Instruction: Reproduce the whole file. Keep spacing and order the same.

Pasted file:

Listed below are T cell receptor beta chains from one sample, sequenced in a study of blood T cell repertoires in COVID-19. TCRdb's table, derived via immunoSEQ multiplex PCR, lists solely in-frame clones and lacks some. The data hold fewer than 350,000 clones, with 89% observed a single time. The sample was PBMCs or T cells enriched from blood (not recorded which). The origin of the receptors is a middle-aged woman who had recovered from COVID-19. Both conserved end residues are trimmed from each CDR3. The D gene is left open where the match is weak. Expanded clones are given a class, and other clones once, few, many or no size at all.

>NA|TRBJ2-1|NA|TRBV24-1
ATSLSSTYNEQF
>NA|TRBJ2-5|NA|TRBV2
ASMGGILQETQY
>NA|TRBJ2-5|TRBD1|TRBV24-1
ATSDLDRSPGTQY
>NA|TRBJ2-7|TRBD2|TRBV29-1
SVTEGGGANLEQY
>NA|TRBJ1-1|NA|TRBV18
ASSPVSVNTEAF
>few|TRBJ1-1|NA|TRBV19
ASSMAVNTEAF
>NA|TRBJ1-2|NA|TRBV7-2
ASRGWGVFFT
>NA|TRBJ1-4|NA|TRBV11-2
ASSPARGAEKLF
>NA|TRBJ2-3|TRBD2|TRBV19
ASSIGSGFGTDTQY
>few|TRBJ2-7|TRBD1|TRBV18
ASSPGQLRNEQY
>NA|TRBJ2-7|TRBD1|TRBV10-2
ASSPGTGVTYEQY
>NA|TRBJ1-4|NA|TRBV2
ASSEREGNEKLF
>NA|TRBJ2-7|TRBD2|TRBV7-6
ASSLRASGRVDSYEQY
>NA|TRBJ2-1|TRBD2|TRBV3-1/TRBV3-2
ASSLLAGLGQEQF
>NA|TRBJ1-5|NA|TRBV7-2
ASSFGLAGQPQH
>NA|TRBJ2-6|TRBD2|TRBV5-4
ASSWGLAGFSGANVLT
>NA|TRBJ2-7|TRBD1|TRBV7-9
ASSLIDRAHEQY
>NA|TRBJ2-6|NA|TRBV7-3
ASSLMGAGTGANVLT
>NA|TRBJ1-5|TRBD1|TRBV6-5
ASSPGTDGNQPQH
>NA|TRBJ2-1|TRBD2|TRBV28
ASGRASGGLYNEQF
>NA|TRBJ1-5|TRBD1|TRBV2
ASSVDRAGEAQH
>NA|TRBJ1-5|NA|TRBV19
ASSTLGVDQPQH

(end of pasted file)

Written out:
Listed below are T cell receptor beta chains from one sample, sequenced in a study of blood T cell repertoires in COVID-19. TCRdb's table, derived via immunoSEQ multiplex PCR, lists solely in-frame clones and lacks some. The data hold fewer than 350,000 clones, with 89% observed a single time. The sample was PBMCs or T cells enriched from blood (not recorded which). The origin of the receptors is a middle-aged woman who had recovered from COVID-19. Both conserved end residues are trimmed from each CDR3. The D gene is left open where the match is weak. Expanded clones are given a class, and other clones once, few, many or no size at all.

>NA|TRBJ2-1|NA|TRBV24-1
ATSLSSTYNEQF
>NA|TRBJ2-5|NA|TRBV2
ASMGGILQETQY
>NA|TRBJ2-5|TRBD1|TRBV24-1
ATSDLDRSPGTQY
>NA|TRBJ2-7|TRBD2|TRBV29-1
SVTEGGGANLEQY
>NA|TRBJ1-1|NA|TRBV18
ASSPVSVNTEAF
>few|TRBJ1-1|NA|TRBV19
ASSMAVNTEAF
>NA|TRBJ1-2|NA|TRBV7-2
ASRGWGVFFT
>NA|TRBJ1-4|NA|TRBV11-2
ASSPARGAEKLF
>NA|TRBJ2-3|TRBD2|TRBV19
ASSIGSGFGTDTQY
>few|TRBJ2-7|TRBD1|TRBV18
ASSPGQLRNEQY
>NA|TRBJ2-7|TRBD1|TRBV10-2
ASSPGTGVTYEQY
>NA|TRBJ1-4|NA|TRBV2
ASSEREGNEKLF
>NA|TRBJ2-7|TRBD2|TRBV7-6
ASSLRASGRVDSYEQY
>NA|TRBJ2-1|TRBD2|TRBV3-1/TRBV3-2
ASSLLAGLGQEQF
>NA|TRBJ1-5|NA|TRBV7-2
ASSFGLAGQPQH
>NA|TRBJ2-6|TRBD2|TRBV5-4
ASSWGLAGFSGANVLT
>NA|TRBJ2-7|TRBD1|TRBV7-9
ASSLIDRAHEQY
>NA|TRBJ2-6|NA|TRBV7-3
ASSLMGAGTGANVLT
>NA|TRBJ1-5|TRBD1|TRBV6-5
ASSPGTDGNQPQH
>NA|TRBJ2-1|TRBD2|TRBV28
ASGRASGGLYNEQF
>NA|TRBJ1-5|TRBD1|TRBV2
ASSVDRAGEAQH
>NA|TRBJ1-5|NA|TRBV19
ASSTLGVDQPQH